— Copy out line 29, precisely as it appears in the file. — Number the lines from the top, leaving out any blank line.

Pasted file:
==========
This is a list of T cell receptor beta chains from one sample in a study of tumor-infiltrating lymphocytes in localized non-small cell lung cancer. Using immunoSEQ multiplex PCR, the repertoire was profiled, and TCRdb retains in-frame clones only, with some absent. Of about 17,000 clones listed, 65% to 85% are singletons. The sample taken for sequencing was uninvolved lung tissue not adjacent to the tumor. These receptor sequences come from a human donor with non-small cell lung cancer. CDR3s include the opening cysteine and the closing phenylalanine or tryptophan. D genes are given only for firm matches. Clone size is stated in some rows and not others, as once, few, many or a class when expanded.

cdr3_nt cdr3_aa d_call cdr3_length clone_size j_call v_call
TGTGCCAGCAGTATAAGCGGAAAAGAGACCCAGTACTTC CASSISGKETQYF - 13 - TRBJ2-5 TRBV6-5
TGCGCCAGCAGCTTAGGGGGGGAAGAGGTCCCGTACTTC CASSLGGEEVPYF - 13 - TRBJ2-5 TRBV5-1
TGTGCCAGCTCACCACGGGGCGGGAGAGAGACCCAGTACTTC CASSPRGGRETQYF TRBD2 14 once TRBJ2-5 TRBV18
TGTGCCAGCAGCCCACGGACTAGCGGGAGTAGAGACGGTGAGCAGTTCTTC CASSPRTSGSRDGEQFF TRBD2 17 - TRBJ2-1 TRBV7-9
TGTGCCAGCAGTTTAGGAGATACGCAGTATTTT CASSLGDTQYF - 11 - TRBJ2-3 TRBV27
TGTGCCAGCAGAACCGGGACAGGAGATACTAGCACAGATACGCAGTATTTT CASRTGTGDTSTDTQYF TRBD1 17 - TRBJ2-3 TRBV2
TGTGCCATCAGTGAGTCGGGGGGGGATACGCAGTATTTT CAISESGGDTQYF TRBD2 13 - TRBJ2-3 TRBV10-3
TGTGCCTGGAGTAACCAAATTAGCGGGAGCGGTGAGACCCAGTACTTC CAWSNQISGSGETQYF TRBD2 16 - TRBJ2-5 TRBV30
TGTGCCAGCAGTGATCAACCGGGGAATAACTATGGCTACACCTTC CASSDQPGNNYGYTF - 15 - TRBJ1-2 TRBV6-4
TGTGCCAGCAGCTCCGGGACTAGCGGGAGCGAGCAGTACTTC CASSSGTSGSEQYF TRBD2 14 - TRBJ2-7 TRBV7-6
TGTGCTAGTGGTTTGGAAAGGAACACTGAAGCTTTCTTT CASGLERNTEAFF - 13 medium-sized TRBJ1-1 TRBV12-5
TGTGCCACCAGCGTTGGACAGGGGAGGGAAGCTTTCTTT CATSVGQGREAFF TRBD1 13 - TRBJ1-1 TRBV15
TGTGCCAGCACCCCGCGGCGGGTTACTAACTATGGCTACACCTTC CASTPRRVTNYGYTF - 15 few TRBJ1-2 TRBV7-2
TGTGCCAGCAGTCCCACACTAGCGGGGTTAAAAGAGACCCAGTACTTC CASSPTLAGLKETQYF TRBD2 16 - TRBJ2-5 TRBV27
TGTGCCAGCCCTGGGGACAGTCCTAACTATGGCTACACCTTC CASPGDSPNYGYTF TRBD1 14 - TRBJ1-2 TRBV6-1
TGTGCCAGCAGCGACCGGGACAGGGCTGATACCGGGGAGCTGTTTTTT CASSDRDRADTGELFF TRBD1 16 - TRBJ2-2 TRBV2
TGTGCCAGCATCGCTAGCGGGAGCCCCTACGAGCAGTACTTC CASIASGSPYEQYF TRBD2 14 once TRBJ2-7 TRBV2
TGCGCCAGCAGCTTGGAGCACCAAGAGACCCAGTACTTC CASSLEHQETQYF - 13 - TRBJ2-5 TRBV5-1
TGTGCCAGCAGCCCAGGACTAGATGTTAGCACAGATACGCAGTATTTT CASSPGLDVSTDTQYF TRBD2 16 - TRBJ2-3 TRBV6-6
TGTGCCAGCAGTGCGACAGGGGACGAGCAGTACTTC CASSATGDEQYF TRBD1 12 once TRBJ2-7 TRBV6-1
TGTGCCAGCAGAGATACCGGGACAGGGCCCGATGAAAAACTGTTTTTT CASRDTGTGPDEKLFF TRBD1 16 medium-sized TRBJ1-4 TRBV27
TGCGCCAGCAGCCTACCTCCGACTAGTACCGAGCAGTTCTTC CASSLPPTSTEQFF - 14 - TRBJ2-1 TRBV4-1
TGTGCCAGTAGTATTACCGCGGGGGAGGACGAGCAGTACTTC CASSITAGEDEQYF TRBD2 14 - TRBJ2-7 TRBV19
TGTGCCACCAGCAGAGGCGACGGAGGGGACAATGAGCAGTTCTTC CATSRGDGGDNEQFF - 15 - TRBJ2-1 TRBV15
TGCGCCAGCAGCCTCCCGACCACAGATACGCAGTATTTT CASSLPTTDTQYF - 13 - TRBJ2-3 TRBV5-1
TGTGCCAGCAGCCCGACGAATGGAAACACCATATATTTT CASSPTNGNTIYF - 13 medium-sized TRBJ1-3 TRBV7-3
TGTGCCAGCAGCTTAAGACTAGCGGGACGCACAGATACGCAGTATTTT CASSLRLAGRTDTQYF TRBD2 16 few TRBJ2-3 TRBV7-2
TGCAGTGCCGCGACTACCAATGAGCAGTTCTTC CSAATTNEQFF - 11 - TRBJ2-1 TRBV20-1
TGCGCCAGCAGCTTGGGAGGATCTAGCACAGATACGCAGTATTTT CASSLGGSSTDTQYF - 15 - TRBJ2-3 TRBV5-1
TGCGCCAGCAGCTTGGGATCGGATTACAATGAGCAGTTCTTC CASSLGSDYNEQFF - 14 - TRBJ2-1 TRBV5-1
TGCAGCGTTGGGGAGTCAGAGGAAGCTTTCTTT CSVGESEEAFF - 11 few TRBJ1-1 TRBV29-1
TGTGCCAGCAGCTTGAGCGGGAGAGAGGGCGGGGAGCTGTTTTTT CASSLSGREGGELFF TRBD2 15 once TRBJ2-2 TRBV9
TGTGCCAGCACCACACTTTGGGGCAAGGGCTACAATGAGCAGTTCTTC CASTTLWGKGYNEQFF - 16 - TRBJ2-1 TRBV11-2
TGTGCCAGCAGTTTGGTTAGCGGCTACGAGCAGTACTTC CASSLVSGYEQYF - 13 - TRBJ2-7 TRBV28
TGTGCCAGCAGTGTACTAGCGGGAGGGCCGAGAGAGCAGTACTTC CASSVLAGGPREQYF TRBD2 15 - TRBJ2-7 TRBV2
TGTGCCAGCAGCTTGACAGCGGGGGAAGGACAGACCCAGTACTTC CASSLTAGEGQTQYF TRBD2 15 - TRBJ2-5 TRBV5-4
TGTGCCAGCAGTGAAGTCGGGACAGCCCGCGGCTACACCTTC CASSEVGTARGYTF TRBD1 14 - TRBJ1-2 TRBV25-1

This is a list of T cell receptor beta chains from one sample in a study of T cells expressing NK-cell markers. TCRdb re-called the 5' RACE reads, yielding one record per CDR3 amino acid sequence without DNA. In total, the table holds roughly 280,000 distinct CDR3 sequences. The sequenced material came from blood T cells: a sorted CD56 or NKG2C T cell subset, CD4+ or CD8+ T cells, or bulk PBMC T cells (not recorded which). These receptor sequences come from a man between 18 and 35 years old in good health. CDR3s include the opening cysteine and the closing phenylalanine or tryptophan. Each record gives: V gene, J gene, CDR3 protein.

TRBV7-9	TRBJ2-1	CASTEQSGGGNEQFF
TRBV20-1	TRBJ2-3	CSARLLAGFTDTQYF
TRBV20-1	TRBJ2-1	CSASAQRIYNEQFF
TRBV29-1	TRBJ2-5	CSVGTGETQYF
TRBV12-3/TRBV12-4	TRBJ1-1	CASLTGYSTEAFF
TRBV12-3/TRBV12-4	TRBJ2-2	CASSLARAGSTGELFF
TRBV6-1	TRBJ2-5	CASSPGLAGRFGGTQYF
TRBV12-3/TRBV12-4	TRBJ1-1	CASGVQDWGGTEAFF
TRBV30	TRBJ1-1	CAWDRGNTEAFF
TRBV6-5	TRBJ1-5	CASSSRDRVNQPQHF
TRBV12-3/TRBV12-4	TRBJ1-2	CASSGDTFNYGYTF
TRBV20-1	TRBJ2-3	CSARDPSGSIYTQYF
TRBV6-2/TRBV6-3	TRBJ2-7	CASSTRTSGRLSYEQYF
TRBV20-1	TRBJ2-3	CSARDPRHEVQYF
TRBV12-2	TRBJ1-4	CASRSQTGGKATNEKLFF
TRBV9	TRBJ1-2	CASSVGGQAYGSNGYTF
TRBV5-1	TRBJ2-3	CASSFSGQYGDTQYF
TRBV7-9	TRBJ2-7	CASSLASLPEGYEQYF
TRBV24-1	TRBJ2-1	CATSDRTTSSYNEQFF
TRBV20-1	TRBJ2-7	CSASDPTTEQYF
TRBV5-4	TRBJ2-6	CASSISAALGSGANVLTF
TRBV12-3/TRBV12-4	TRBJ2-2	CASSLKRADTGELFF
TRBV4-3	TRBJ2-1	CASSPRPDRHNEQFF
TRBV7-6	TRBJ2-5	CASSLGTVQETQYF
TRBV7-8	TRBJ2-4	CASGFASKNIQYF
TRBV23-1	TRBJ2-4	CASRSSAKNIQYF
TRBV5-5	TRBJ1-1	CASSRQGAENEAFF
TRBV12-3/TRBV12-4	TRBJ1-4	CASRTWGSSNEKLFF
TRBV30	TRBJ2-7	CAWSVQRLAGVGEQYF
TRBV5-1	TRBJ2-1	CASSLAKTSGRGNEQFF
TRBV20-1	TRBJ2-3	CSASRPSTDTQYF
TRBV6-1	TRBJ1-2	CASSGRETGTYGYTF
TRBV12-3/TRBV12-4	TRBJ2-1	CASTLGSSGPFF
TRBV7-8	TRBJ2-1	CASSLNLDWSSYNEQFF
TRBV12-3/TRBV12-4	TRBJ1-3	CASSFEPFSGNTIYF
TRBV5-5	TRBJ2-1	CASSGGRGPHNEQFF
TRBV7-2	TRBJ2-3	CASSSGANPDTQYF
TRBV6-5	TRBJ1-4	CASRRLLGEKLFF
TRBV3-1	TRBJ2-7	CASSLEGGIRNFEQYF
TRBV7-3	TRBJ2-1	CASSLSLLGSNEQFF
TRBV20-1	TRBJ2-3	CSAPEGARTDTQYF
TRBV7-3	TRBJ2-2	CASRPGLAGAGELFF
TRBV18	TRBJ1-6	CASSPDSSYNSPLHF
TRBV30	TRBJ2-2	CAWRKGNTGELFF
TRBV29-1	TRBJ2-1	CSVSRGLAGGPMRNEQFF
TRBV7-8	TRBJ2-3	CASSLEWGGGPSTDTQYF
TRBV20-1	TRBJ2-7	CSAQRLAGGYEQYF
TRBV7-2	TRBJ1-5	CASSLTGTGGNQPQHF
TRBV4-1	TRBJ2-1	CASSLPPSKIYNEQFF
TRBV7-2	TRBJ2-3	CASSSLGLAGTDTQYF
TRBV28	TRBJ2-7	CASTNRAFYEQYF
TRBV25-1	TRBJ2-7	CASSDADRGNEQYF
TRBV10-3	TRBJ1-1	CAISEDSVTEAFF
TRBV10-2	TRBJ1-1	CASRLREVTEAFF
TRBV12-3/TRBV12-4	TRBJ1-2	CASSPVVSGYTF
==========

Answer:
TGTGCCAGCAGCTTAAGACTAGCGGGACGCACAGATACGCAGTATTTT CASSLRLAGRTDTQYF TRBD2 16 few TRBJ2-3 TRBV7-2